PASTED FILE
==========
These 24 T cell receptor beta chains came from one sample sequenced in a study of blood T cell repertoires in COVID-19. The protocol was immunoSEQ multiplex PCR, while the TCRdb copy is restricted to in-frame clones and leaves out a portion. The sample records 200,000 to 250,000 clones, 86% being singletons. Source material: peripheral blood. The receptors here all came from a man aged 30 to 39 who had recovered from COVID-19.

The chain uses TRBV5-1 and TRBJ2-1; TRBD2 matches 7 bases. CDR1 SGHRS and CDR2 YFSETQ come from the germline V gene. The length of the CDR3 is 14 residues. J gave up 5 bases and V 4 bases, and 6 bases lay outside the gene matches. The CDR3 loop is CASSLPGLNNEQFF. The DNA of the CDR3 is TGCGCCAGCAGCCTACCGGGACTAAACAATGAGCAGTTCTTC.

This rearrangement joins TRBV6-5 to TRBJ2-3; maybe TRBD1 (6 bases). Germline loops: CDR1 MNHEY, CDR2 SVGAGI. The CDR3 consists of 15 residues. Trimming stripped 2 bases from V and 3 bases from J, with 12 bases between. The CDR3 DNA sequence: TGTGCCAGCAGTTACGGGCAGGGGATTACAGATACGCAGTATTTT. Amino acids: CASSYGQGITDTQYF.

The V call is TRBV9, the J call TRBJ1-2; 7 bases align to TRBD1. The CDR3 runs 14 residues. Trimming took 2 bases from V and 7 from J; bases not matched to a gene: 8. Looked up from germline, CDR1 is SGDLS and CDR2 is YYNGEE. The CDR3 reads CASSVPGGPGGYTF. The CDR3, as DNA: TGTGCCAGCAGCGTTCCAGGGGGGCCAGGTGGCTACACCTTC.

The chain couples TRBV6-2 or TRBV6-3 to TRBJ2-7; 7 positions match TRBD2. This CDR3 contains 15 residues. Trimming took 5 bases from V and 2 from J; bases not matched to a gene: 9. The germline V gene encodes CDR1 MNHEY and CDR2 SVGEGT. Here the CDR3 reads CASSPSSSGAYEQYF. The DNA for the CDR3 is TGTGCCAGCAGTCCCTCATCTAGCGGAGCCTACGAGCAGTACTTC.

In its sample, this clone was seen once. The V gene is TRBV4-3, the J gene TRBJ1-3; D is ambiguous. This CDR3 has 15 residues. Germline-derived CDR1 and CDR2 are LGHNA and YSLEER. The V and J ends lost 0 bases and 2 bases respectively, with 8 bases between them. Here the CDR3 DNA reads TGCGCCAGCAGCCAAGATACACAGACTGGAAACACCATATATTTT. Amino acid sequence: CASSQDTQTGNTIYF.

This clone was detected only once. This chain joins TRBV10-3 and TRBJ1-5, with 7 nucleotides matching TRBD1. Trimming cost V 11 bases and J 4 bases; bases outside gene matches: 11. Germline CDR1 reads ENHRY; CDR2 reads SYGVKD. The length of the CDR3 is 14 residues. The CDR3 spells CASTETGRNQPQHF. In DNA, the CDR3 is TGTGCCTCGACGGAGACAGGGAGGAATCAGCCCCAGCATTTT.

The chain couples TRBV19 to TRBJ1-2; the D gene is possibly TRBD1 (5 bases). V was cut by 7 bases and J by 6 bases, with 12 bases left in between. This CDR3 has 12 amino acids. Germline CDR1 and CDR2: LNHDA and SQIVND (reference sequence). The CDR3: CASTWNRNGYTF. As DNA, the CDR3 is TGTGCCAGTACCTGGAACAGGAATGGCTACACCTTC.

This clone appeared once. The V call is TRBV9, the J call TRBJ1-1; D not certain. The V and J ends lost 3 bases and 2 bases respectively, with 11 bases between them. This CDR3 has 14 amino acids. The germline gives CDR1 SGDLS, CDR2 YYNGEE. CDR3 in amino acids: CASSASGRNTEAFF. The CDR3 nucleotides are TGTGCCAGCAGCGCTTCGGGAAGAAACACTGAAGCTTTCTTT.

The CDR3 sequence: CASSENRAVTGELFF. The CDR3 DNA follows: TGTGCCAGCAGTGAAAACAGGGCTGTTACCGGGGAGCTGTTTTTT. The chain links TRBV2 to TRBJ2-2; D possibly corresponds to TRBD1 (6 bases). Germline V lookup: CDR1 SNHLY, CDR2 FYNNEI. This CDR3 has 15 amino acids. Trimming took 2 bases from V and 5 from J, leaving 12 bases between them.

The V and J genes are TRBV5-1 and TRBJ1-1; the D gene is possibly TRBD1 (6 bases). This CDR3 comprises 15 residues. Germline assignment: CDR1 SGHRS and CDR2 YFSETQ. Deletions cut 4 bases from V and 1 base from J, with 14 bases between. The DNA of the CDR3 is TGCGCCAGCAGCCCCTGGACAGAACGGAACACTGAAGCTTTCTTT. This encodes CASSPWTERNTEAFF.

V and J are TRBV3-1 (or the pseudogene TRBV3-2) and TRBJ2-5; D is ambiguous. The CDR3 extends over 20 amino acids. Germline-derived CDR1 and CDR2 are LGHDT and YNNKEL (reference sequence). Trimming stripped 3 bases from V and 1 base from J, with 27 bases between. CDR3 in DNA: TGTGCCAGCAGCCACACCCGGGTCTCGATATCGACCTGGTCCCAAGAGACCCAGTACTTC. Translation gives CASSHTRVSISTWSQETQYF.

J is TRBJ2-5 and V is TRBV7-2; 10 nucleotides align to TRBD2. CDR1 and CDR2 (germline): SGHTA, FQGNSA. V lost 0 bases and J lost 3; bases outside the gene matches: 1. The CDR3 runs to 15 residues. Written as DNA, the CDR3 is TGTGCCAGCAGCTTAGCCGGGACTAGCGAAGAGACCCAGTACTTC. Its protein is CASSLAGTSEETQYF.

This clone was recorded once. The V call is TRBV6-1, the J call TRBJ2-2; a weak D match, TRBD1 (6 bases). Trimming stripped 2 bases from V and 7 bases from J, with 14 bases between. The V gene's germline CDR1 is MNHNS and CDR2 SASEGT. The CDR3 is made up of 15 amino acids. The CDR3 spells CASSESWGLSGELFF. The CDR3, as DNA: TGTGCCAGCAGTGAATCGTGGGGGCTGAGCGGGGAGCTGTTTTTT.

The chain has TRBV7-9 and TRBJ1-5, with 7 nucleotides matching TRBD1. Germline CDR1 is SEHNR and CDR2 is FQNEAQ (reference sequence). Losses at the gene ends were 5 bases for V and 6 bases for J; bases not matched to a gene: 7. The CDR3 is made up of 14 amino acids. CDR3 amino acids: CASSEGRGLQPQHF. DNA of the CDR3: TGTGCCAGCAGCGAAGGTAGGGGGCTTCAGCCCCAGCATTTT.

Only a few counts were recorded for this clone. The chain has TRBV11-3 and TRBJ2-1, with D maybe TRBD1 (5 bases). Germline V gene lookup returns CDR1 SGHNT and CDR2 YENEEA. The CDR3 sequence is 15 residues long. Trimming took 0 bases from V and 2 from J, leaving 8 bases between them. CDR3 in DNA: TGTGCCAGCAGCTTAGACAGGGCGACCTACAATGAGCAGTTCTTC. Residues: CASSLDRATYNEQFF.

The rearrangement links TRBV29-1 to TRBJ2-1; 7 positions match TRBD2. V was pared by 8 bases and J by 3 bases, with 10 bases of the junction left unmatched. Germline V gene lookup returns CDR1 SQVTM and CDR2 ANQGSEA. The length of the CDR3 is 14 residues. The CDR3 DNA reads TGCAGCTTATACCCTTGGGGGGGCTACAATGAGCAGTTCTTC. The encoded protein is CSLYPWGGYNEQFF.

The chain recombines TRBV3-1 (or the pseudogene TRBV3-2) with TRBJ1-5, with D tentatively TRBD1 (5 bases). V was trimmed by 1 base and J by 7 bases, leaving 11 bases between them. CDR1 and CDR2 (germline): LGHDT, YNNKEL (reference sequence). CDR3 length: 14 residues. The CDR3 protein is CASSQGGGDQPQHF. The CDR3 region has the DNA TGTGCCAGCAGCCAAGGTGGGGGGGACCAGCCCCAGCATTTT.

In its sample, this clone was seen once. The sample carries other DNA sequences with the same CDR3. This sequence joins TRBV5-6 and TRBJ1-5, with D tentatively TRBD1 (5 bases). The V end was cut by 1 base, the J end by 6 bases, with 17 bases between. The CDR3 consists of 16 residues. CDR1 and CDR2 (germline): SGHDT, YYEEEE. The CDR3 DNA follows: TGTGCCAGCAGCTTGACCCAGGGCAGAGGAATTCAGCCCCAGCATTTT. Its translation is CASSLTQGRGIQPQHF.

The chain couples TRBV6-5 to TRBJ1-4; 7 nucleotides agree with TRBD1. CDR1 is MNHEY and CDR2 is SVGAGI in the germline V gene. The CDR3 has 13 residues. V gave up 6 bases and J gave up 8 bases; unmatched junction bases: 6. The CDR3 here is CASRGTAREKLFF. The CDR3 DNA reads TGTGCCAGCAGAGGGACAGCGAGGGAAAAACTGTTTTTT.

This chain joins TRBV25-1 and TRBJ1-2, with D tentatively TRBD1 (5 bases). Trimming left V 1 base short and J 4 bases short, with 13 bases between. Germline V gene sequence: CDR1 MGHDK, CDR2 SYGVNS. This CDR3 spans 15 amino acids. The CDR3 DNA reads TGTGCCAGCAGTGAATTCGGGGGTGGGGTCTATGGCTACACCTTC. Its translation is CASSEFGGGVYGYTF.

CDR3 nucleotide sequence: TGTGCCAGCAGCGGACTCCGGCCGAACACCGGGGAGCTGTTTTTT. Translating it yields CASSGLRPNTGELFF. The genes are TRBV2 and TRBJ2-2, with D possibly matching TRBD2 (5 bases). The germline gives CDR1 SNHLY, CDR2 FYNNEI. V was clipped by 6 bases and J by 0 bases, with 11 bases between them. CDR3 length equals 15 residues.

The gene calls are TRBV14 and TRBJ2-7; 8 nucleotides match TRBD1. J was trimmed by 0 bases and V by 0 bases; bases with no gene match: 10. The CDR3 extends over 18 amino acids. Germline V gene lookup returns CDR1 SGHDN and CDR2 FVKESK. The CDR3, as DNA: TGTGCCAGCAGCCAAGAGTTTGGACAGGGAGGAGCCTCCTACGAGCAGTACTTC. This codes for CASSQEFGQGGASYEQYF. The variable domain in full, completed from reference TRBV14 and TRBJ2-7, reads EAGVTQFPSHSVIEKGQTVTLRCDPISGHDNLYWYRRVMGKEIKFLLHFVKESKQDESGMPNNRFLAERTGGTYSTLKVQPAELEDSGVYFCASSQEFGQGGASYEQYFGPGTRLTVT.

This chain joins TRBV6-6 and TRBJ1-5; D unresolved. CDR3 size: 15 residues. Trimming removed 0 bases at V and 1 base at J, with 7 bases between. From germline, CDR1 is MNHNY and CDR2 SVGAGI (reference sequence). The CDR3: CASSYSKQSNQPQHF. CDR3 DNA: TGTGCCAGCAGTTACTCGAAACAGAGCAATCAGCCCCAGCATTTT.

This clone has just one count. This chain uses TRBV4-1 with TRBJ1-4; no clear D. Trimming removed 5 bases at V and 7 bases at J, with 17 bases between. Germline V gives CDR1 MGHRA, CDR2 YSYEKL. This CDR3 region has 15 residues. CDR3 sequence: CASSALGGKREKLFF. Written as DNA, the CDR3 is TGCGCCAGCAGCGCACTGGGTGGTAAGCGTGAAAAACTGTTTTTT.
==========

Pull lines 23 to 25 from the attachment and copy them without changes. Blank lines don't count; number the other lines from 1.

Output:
The gene calls are TRBV14 and TRBJ2-7; 8 nucleotides match TRBD1. J was trimmed by 0 bases and V by 0 bases; bases with no gene match: 10. The CDR3 extends over 18 amino acids. Germline V gene lookup returns CDR1 SGHDN and CDR2 FVKESK. The CDR3, as DNA: TGTGCCAGCAGCCAAGAGTTTGGACAGGGAGGAGCCTCCTACGAGCAGTACTTC. This codes for CASSQEFGQGGASYEQYF. The variable domain in full, completed from reference TRBV14 and TRBJ2-7, reads EAGVTQFPSHSVIEKGQTVTLRCDPISGHDNLYWYRRVMGKEIKFLLHFVKESKQDESGMPNNRFLAERTGGTYSTLKVQPAELEDSGVYFCASSQEFGQGGASYEQYFGPGTRLTVT.

This chain joins TRBV6-6 and TRBJ1-5; D unresolved. CDR3 size: 15 residues. Trimming removed 0 bases at V and 1 base at J, with 7 bases between. From germline, CDR1 is MNHNY and CDR2 SVGAGI (reference sequence). The CDR3: CASSYSKQSNQPQHF. CDR3 DNA: TGTGCCAGCAGTTACTCGAAACAGAGCAATCAGCCCCAGCATTTT.

This clone has just one count. This chain uses TRBV4-1 with TRBJ1-4; no clear D. Trimming removed 5 bases at V and 7 bases at J, with 17 bases between. Germline V gives CDR1 MGHRA, CDR2 YSYEKL. This CDR3 region has 15 residues. CDR3 sequence: CASSALGGKREKLFF. Written as DNA, the CDR3 is TGCGCCAGCAGCGCACTGGGTGGTAAGCGTGAAAAACTGTTTTTT.